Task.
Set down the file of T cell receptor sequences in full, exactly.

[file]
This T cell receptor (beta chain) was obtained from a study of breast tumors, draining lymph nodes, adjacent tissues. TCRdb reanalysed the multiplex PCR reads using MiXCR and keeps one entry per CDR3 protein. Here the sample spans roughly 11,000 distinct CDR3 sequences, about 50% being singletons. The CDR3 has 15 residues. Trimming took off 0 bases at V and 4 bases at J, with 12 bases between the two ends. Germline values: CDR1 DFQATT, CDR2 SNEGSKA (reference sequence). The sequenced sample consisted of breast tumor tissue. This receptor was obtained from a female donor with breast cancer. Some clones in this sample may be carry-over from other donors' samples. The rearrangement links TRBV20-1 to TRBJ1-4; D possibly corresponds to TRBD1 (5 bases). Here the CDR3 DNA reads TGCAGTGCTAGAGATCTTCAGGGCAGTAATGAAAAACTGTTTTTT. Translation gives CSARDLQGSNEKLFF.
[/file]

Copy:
This T cell receptor (beta chain) was obtained from a study of breast tumors, draining lymph nodes, adjacent tissues. TCRdb reanalysed the multiplex PCR reads using MiXCR and keeps one entry per CDR3 protein. Here the sample spans roughly 11,000 distinct CDR3 sequences, about 50% being singletons. The CDR3 has 15 residues. Trimming took off 0 bases at V and 4 bases at J, with 12 bases between the two ends. Germline values: CDR1 DFQATT, CDR2 SNEGSKA (reference sequence). The sequenced sample consisted of breast tumor tissue. This receptor was obtained from a female donor with breast cancer. Some clones in this sample may be carry-over from other donors' samples. The rearrangement links TRBV20-1 to TRBJ1-4; D possibly corresponds to TRBD1 (5 bases). Here the CDR3 DNA reads TGCAGTGCTAGAGATCTTCAGGGCAGTAATGAAAAACTGTTTTTT. Translation gives CSARDLQGSNEKLFF.